Burn Victims and the Alternative of Tilapia Skin Treatment

Doctors in Brazil have begun testing tilapia skin as an alternative bandage for second and third degree burns. The article made news early last year, although I will admit I just learned about this while watching The Good Doctor, (a show I am in love with at the present time). Were it not for the fact that the treatment has already helped burn victims in real life, such as the man in the STAT News article video, it would sound very far-fetched as a feasible treatment. Make sure to watch it, it is a very moving sight.

Antônio dos Santos, a Brazilian fisherman and burn victim, undergoing tilapia skin treatment. Image Source: PBS NewsHour
Antônio dos Santos, a Brazilian fisherman and burn victim, undergoing tilapia skin treatment. Image Source: PBS NewsHour

Skin banks are very limited in Brazil, so they usually need to resort to treating burn victims with gauze and silver sulfadiazine cream. The gauze treatment does not really help in the healing process, though, merely keeping the wounds from getting infected. The gauzes also make for a horribly painful experience since they need to be changed on a daily basis, and patients need to be under a lot of medication. Meanwhile, tilapia skins—which are thoroughly sterilized and don’t smell like fish anymore, it’s actually not as horrifying as it sounds—not only help reduce the healing time and diminish the use of pain medication, but they are also changed so rarely that they typically don’t need to be changed until final removal at the very end of treatment. Tilapia is the most cultured fish in Brazil, with the skin being typically discarded by fish farms. Thanks to this, it would be a readily-available resource for burn units throughout the country. I think it makes it even more fascinating the fact that the man in the video, who undergoes the tilapia skin treatment, is a fisherman himself.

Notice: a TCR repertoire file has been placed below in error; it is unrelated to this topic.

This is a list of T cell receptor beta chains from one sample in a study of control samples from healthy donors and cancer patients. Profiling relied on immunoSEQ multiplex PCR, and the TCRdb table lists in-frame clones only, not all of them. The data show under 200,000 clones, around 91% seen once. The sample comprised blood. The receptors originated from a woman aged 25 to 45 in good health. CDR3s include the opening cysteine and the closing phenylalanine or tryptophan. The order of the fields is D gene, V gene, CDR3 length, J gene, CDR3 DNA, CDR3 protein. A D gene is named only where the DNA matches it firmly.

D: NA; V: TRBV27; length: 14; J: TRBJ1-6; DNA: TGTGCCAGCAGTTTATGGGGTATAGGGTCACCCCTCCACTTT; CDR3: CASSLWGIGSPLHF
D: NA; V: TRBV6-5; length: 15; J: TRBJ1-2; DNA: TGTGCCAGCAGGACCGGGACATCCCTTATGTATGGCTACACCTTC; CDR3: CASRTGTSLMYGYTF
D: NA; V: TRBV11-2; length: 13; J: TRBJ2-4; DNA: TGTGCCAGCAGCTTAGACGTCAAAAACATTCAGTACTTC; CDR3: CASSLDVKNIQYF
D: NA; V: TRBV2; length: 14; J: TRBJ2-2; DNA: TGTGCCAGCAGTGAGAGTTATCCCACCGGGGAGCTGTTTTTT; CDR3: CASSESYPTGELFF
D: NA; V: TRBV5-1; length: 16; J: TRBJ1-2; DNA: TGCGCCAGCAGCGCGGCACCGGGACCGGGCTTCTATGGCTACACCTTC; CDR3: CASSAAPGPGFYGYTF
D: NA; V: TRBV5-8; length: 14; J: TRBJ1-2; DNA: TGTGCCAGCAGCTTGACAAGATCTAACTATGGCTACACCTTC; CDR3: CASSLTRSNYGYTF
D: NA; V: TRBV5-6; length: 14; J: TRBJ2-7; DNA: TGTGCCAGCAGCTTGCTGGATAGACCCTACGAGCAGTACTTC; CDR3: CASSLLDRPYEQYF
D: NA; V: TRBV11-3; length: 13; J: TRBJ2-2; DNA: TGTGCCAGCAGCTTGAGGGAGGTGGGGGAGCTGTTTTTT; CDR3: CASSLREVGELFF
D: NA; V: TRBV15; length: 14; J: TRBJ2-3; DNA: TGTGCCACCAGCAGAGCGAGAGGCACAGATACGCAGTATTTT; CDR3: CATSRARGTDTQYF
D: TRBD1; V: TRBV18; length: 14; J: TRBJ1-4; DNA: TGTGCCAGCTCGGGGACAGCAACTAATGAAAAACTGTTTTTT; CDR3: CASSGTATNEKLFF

“Can tilapia skin be used to bandage burns?” on STAT News:
https://www.statnews.com/2017/03/02/brazil-tilapia-skin-burns/

Tilapia Cabrae. Source: Wikimedia Commons.
Tilapia Cabrae. Source: Wikimedia Commons.

Disclaimer: I couldn’t actually verify that the Tilapia Cabrae is a species cultured in Brazil, but! The Nile Tilapia pictured below is indeed cultured today in Brazil, having being introduced from Africa.

Nile Tilapia. Cichlid fish native to Africa that was introduced in Brazil. Source: Wikipedia.org
Nile Tilapia. Cichlid fish native to Africa that was introduced in Brazil. Source: Wikipedia.org

References

[1] “Can tilapia skin be used to bandage burns?” by Nadia Sussman at STAT News, 2 March 2017. https://www.statnews.com/2017/03/02/brazil-tilapia-skin-burns/
[2] “Nile Tilapia” Wikipedia article. https://en.wikipedia.org/wiki/Nile_tilapia
[3] “An overview of An overview of tilapia culture in Brazil” by Fernando Kubitza, College of Agriculture & Life Sciences at The University of Arizona. https://cals.arizona.edu/azaqua/ista/ista6/ista6web/presentation/p709.pdf
[4] “Seafood Industry in Brazil” by Rebeca Duran at The Brazil Business. 14 February 2014. http://thebrazilbusiness.com/article/seafood-industry-in-brazil

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